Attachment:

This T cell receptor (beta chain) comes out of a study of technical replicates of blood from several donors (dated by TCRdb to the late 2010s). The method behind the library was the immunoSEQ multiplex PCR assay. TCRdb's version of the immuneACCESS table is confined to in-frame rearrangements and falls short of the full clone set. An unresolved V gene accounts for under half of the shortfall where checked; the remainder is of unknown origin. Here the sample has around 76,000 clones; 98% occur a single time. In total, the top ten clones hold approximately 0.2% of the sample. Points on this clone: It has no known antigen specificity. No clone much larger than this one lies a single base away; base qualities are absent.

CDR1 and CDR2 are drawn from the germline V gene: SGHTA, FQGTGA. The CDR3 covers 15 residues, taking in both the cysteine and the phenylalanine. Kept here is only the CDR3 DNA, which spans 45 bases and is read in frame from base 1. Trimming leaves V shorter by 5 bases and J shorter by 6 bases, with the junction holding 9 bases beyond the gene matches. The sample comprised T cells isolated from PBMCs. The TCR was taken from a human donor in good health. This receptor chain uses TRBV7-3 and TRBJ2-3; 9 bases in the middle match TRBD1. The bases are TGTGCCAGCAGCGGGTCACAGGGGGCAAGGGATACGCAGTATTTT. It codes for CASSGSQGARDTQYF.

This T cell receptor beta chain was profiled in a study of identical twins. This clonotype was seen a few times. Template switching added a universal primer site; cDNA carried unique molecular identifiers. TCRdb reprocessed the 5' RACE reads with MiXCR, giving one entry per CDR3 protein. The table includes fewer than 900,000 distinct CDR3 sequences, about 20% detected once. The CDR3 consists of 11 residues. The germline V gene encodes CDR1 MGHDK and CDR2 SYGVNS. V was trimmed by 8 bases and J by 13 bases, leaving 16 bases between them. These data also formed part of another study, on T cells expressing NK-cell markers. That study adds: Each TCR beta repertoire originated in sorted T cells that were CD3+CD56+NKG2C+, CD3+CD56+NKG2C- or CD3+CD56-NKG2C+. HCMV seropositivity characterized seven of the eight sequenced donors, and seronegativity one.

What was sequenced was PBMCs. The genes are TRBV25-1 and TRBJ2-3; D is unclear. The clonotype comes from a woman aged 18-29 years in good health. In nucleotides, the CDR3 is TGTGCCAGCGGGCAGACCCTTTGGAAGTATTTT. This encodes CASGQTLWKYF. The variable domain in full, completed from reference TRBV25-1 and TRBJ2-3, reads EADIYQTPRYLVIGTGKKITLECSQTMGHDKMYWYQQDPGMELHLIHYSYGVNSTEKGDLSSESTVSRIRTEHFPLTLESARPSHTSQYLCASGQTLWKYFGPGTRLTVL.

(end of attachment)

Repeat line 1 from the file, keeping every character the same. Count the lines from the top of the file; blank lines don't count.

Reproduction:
This T cell receptor (beta chain) comes out of a study of technical replicates of blood from several donors (dated by TCRdb to the late 2010s). The method behind the library was the immunoSEQ multiplex PCR assay. TCRdb's version of the immuneACCESS table is confined to in-frame rearrangements and falls short of the full clone set. An unresolved V gene accounts for under half of the shortfall where checked; the remainder is of unknown origin. Here the sample has around 76,000 clones; 98% occur a single time. In total, the top ten clones hold approximately 0.2% of the sample. Points on this clone: It has no known antigen specificity. No clone much larger than this one lies a single base away; base qualities are absent.